On the Fashion Landscape of Current Designers
Mitch Grassi: A lot of these emerging designers, and even people like Stefano Pilati are trying to do the genderless fashion, because that's what the zeitgeist is all about: exploring your gender and not picking a particular label, and I feel like I keep seeing that more and more on the runway.
Austin Macedo: Yes it's genderless clothing, and I do appreciate that. I think e need to see that, but you can always tell when someone's forcing it, or if it's actually in their DNA to do that. But I think one of our favorite designers is a friend of ours, Luca, who does the brand Magliano and we really love what he's doing, I feel like he's gonna be really big soon. And we always love a collection that reminds us of Mugler, like when Thierry himself was at the house, so anything dramatic, big shoulders, but not in that typical shoulder pad way.
Mitch: Yeah that silhouette is really popular. Demna [Gvasalia] made that popular I believe.
Austin: Yeah and I always appreciate a shoulder pad, so that will never get old for me. That's the silhouette we love.
Mitch: Volume seems to be a really big thing these days. Balenciaga does it a lot, all the streetwear brands do volume now, especially with people like Billie Eilish who completely hide their bodies and I don't think that's an issue. It's actually kind of a blessing, especially if you have body dysmorphia like we do [Laughter], but I can appreciate that for sure.
Austin: There's a lot of resurgence of Claude Montana with that Marc Jacobs collection, so I feel like even though the '80s has always been back in fashion, it's still going strong right now which I love. I'm glad the '90s are kind of disappearing because I hate the '90s [Laughter].
On What Trends They Don't Like
Mitch Grassi: It's such a touchy subject, but I really can appreciate the quote unquote genderless fashion and I think that if you are a person that does it authentically and can really pull it off physically then it looks amazing. Even if you can't pull it off physically by society's standards, but something about your energy really pulls it off, I think that's fabulous. On the contrary when people try to quote unquote gender-bend, it seems to try hard, like they're doing it for publicity and—
Austin Macedo: For shock.
Mitch: For shock. It's almost disrespectful to the people who do it out of authenticity.
Austin: It's disrespectful to people who are genderless or nonbinary. But there's so many other things that I hate [Laughter]. I really hate chunky sneakers. I just don't think anyone looks good in a chunky sneaker. I'm tired of seeing people in a dress and the chunky sneaker, it just doesn't make sense to me. And I hate anything that's purposefully ugly or normcore to be anti-fashion just to look the most normal and subtle. That to me is more try-hard than people who are wearing fashion head-to-toe. It's like you're tying to be under the radar and trying to be ugly and look like the dad. I also hate harnesses [Laughter].
Mitch: I really don't like when aspiring pop musicians try to push the BDSM harness leather daddy thing to the max, and just go over the top with it. We know you're like a little gay boy from Texas, I can relate. That's something I just can't get behind.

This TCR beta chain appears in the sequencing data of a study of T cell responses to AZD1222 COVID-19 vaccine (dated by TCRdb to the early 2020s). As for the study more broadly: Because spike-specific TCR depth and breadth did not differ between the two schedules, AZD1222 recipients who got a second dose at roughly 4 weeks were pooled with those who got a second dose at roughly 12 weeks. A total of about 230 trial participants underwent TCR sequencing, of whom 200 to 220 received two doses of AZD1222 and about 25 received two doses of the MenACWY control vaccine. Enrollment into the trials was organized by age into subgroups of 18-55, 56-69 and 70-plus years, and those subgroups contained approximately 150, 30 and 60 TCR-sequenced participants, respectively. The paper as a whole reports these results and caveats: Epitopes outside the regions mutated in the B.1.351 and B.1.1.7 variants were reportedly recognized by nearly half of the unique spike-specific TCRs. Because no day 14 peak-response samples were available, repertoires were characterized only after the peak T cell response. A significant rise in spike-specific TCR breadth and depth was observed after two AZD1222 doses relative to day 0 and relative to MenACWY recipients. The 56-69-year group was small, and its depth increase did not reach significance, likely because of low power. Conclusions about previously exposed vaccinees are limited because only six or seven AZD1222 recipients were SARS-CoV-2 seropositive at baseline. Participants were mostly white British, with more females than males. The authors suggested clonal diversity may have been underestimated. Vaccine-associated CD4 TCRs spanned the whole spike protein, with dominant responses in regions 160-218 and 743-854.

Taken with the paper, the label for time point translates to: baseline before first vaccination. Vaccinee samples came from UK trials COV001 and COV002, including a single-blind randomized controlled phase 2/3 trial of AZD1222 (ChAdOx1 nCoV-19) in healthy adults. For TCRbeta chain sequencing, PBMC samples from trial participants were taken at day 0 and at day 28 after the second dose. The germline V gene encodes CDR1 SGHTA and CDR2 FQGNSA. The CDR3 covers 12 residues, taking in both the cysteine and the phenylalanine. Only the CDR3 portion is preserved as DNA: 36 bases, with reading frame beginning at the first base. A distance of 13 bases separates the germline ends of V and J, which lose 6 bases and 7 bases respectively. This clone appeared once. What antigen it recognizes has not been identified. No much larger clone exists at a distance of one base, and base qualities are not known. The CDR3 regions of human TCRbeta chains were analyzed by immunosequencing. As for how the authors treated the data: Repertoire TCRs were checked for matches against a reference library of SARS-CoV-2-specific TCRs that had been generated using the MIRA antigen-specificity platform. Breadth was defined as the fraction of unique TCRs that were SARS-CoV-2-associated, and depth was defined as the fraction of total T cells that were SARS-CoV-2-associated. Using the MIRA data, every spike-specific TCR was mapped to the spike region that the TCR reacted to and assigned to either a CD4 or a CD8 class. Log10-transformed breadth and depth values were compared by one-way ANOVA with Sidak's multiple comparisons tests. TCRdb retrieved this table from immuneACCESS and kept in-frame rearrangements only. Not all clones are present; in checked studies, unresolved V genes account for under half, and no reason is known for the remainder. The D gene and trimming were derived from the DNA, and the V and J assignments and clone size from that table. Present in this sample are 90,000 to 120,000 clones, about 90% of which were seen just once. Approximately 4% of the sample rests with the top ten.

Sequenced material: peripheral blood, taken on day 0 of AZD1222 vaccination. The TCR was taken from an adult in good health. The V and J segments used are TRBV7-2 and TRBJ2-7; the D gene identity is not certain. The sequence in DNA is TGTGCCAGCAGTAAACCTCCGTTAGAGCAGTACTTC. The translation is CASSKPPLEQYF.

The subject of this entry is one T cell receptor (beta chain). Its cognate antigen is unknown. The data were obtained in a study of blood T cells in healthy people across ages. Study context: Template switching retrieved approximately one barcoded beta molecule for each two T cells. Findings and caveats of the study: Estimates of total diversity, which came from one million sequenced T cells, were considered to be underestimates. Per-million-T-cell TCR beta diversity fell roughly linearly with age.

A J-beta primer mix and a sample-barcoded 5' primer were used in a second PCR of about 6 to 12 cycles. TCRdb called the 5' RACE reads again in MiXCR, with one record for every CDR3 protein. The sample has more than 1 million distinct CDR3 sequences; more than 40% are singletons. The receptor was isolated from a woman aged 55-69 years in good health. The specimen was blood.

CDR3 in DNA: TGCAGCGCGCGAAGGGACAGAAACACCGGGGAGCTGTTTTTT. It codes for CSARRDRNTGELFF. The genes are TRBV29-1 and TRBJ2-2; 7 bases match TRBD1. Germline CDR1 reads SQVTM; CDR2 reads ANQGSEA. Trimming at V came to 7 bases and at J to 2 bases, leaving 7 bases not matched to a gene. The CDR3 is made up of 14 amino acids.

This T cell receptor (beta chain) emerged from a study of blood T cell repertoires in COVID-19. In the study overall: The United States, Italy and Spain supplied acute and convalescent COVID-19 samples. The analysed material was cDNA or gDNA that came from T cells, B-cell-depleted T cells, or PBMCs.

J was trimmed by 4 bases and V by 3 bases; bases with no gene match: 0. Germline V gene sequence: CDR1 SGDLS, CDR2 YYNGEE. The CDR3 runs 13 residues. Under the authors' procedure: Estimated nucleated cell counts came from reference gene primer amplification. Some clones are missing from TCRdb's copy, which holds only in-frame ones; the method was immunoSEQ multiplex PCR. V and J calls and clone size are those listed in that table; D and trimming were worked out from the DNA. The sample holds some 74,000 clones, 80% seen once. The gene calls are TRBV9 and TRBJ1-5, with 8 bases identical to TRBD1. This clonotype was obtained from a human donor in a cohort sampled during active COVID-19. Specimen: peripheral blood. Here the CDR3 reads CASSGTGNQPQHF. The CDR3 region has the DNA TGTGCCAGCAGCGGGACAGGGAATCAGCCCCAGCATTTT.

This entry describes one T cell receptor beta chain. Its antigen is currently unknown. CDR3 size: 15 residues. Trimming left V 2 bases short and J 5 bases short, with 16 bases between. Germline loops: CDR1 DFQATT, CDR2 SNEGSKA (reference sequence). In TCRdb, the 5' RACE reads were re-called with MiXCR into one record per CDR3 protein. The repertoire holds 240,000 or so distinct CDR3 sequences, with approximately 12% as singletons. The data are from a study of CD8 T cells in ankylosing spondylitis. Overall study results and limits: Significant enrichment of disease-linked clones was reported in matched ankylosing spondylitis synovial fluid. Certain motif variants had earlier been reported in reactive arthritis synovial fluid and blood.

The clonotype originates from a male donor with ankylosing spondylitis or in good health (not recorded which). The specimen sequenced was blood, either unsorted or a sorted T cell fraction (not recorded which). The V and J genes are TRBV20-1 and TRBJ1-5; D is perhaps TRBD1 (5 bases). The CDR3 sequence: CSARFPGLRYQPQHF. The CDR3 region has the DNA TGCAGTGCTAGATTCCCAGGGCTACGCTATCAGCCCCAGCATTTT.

Austin: Yeah, yeah, all of that. I also hate ankle socks [Laughter].
Mitch: Oh like no shows?
Austin: The little no shows, but I think everyone should be wearing a long sock. I also hate fashion motorcycle jackets, but obviously every brand does a motorcycle jacket and to me I think there are certain things that you go to fashion for and the other things you go and get the original, what it's made for. Same when it comes to western-wear; everyone wants to be cowboy yeehaw all over the place now and you're just getting the fashion version of these authentic cowboy boots. It just makes a mockery, like I can't believe people would charge that much money for a shoe that these hardworking people have been making for years and years and are much better quality.Mitch: And that's that!
On How Fashion Plays a Role in Their Life
Mitch Grassi: There's so much I love about it, but I would say I really like the feeling of being in control of how people perceive me, just based on my physical appearance, even if it's a negative reaction. I know that I'm eliciting some sort of extreme reaction regardless because I'm probably wearing something extreme by normal standards. I'm a control freak, so that makes me feel really good. It's also how I can show my authenticity; I don't wear something unless I really love it and feel like it speaks to who I am on the inside. That is really important to me: showing people that I'm authentic and that I'm human and hopefully that will draw other authentic people to me.
Austin Macedo: To me, fashion has always been a part of my life since I was a little boy. Sometimes I can get deep with it, but most of the time I take it quite literal. It's fun to wear clothes, so being able to make your mood come alive visually in the form of a wearable garment is really cool. But at the end of the day, it's literally just clothes. I think of everything as just a suggestion; you can wear anything you want, and if you don't want to obviously don't. One day I can just be in polyester pants and the next day I can look like Liberace. But at the end of the day it's quite literal — it's clothes, it's fun.